Monday, July 21, 2014

Title, Please

Movie-geek hat is on again today, folks.

I love a movie that will grab me from the very titles. If a filmmaker has taken the time and expended the artistry to come up with a memorable title sequence, I'm all in.

Here are some of my favorites:

One Hundred and One Dalmatians. I think this was the opening of my eyes to what a title sequence could be. The marriage of imagery and content (colorists' names are brought on with a wash of color, etc.) was first brought home to me here, and I've been paying attention ever since.

Pink Panther series' titles were also clever and funny.

One of my dad's favorite films of all time was the mega-comedy It's a Mad Mad Mad Mad World. The credits are terrific. Thank you, Saul Bass.


Beetlejuice has the advantage of a great Danny Elfman score playing underneath. The spider gag at the conclusion surprised and delighted me when I first saw it.

Speaking of great themes to accompany a movie's opening, I've always loved the Mancini score to Charade. Again, take a bow, Mr. Saul Bass.

 A clip does not seem to exist on YouTube, but The Adventures of Tintin have a sequence something like that for One Hundred and One Dalmatians. I like the John Williams score, too.

Here's a recent favorite, The Adventures of Tintin.

And last, for pure laughs, here's The Naked Gun 33 1/3, The Final Insult. Artful silliness.

And as far as end credits go, The Incredibles takes the cake.


Monday, July 14, 2014

Decade of Destiny

I'm almost through the six episodes of CNN's The Sixties, finding it an incredible trip through a watershed decade that I barely remember.

Having been born in late 1962 (very late, December 27), my recollections are understandably fuzzy. I was in the crib when JFK was assassinated and only heard the stories of that day from my mother, who reportedly wept at the ironing board as she watched the wall-to-wall coverage.

Vietnam was played out for me more in 1970s color than 1960s B&W, with Walter Cronkite telling my parents just how bad it really was.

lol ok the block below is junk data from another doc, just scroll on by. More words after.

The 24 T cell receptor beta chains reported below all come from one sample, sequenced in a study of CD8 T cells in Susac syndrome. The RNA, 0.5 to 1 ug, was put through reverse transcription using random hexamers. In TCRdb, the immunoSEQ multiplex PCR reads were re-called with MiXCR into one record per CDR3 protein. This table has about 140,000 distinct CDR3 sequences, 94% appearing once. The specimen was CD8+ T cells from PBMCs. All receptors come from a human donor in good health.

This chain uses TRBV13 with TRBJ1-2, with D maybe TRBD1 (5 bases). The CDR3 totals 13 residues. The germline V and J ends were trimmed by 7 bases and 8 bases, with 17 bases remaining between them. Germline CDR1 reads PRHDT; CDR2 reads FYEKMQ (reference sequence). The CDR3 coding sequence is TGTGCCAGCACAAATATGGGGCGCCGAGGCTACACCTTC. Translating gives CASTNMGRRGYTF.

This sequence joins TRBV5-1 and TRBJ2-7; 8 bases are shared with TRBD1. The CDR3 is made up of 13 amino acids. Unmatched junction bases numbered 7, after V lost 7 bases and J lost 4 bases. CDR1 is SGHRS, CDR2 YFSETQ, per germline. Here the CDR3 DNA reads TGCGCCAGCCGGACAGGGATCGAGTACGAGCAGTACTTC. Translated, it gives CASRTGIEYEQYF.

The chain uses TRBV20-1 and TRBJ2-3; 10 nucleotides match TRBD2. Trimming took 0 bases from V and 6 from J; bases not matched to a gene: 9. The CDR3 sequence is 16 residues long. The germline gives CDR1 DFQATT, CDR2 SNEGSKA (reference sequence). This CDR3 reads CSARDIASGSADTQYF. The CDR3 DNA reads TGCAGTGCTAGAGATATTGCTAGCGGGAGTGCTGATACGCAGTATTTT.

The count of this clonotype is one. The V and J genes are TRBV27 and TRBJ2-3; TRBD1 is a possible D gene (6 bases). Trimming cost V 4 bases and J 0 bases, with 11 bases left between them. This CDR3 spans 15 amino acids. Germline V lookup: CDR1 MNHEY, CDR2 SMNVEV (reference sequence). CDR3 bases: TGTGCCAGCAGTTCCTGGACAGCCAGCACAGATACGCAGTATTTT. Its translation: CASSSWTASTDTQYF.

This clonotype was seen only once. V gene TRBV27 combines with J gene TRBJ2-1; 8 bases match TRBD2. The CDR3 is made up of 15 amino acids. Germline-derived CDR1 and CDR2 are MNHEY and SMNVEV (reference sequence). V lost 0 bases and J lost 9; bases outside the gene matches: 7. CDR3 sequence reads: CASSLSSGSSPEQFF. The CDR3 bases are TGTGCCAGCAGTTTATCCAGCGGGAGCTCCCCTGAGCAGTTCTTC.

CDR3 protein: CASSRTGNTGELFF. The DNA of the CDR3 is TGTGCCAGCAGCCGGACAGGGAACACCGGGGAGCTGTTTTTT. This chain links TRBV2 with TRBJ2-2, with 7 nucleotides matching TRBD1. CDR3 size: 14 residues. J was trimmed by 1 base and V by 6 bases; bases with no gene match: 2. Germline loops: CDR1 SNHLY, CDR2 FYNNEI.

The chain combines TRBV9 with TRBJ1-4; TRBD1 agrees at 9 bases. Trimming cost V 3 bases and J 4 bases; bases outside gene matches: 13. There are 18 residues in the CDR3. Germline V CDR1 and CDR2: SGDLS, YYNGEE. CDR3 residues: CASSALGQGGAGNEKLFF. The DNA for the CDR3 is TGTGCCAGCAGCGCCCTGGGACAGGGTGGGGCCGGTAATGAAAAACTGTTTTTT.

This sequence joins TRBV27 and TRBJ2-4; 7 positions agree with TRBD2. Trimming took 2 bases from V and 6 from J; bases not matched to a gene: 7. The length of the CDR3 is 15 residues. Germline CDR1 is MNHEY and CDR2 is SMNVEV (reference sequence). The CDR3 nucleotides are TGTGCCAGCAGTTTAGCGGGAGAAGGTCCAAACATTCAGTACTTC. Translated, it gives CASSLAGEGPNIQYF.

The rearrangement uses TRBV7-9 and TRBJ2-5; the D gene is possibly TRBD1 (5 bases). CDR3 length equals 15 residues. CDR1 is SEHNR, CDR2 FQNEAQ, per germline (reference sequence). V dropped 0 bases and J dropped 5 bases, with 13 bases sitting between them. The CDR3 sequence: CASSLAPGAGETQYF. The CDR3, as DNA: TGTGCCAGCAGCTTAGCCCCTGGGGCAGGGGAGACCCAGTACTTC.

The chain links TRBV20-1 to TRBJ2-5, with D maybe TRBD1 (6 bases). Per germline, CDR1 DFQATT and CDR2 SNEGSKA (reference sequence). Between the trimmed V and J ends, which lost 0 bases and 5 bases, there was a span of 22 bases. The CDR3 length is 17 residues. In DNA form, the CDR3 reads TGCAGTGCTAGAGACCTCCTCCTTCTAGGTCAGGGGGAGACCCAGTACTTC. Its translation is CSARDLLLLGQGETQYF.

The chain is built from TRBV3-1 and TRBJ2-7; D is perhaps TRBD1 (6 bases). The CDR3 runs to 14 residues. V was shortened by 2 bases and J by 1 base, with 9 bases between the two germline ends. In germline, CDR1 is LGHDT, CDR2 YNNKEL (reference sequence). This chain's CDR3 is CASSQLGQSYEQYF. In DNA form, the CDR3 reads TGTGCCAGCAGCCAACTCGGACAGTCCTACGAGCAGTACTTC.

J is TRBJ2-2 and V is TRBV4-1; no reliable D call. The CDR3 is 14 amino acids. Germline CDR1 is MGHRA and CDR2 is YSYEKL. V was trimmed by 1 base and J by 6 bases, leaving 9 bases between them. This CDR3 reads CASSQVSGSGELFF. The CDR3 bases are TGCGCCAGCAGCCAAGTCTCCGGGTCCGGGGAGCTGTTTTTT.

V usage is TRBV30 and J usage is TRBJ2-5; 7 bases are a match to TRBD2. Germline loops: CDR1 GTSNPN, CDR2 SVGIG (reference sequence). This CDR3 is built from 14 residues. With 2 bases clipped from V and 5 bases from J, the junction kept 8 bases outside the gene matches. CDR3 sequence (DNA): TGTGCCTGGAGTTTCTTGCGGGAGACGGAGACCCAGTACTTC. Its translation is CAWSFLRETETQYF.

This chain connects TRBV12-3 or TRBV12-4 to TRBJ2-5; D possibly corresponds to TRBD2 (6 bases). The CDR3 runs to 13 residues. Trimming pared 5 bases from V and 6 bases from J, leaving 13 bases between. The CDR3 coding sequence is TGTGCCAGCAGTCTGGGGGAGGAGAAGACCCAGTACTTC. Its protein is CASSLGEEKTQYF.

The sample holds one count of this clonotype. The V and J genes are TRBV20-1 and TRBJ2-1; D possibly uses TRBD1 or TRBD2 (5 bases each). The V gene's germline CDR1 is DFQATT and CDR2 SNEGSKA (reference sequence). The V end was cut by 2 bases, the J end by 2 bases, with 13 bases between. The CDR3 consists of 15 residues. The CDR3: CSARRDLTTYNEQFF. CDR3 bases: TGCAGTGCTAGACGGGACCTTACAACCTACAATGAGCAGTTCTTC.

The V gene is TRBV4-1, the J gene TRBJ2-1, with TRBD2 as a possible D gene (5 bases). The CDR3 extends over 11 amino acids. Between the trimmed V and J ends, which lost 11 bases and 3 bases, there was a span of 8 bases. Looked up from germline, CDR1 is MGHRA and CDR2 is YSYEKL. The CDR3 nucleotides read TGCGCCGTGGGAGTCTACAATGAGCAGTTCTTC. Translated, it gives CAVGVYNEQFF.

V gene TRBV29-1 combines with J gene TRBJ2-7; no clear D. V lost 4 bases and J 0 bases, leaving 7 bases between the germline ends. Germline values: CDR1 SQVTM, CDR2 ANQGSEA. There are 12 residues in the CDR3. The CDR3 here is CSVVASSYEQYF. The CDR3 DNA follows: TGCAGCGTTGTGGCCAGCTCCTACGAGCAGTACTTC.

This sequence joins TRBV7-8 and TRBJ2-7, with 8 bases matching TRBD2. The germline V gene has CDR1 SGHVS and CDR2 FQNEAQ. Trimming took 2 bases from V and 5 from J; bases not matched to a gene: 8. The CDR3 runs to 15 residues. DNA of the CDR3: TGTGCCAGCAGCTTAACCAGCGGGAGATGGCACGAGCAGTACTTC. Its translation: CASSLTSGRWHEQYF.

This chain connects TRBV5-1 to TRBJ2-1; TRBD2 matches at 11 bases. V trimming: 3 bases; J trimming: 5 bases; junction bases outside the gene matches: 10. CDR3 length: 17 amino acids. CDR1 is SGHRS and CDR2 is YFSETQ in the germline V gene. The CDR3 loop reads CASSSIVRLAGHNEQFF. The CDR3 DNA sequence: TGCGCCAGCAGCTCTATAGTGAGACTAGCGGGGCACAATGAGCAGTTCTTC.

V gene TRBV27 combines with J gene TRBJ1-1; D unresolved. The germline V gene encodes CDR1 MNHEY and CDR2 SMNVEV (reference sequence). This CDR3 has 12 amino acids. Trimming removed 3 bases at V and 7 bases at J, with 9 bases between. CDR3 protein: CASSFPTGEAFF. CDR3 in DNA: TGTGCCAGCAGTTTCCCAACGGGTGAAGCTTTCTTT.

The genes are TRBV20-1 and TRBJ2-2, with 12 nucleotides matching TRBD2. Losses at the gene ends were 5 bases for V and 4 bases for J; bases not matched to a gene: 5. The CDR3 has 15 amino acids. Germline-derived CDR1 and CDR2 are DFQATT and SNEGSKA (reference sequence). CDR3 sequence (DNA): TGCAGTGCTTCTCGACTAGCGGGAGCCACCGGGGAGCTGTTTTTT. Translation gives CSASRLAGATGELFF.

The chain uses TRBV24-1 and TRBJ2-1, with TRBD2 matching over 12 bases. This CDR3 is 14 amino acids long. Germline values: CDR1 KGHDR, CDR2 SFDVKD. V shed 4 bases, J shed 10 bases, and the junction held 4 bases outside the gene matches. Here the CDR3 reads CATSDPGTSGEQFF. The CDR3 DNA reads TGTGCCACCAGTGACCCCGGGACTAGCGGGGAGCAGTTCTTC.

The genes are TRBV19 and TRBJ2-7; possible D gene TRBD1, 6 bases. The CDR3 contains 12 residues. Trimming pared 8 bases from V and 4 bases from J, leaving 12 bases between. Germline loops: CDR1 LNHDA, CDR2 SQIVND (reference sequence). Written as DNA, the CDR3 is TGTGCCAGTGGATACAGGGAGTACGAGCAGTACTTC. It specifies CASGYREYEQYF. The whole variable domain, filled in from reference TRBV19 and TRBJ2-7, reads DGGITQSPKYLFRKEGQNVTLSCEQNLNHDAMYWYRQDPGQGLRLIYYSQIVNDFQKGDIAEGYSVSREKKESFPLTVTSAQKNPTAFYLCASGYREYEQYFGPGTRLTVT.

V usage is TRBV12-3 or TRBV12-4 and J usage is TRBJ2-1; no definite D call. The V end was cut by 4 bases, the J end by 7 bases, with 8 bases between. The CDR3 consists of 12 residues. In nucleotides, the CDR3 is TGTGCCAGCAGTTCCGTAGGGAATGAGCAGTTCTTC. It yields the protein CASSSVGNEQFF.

And as far as civil unrest, I remember seeing coverage of what I've come to learn was the 1968 Democratic Convention in Chicago. As a five year old, the sight of fire hoses and teeth-baring dogs was frighteningly beyond my understanding.

The CNN retrospective, however, has filled in a lot of gaps. The details of Dallas were known to me, especially after I visited Dealey Plaza on a business trip, and found it an amazingly small crucible for such a sea change in America. (Side note: The Texas School Book Depository Museum, however, is highly recommended.) But somehow, seeing the reports of that weekend strung together in an unbroken thread of disbelief made the impact more palpable, especially when insult met injury in the killing of Oswald.

I'd also obviously studied the civil rights movement and again benefited from the first-hand experience, having visited Memphis, again on a business trip. The preserved room of the Lorraine Motel and the attached National Civil Rights Museum told me a lot about the struggle. But the CNN coverage underlined the violence and hatred and reminded me that the quest for freedom almost always involves the payment of a huge price.

The remainder of The Sixties involved the British Invasion (which, passed me by, too, as I remember more of the druggy Beatles than the moptop Beatles) and television, which did catch, for obvious reasons, in my consciousness. Lost in Space, Batman, I Dream of Jeannie, My Three Sons, and others of their ilk are common threads in my childhood, either first-run or in syndication.

As the upheaval of the 1960s was fully dawning on me in my teen years, I remember asking my mother: "With all the horrible things going on, the assassination of President Kennedy, of Martin Luther King Jr., of Bobby Kennedy; with the seemingly non-sensical war in Vietnam; with the race riots and burning cities... how did you hold it together? How did you not go running into the streets screaming?"

I'll never forget her response:

"Many of us did."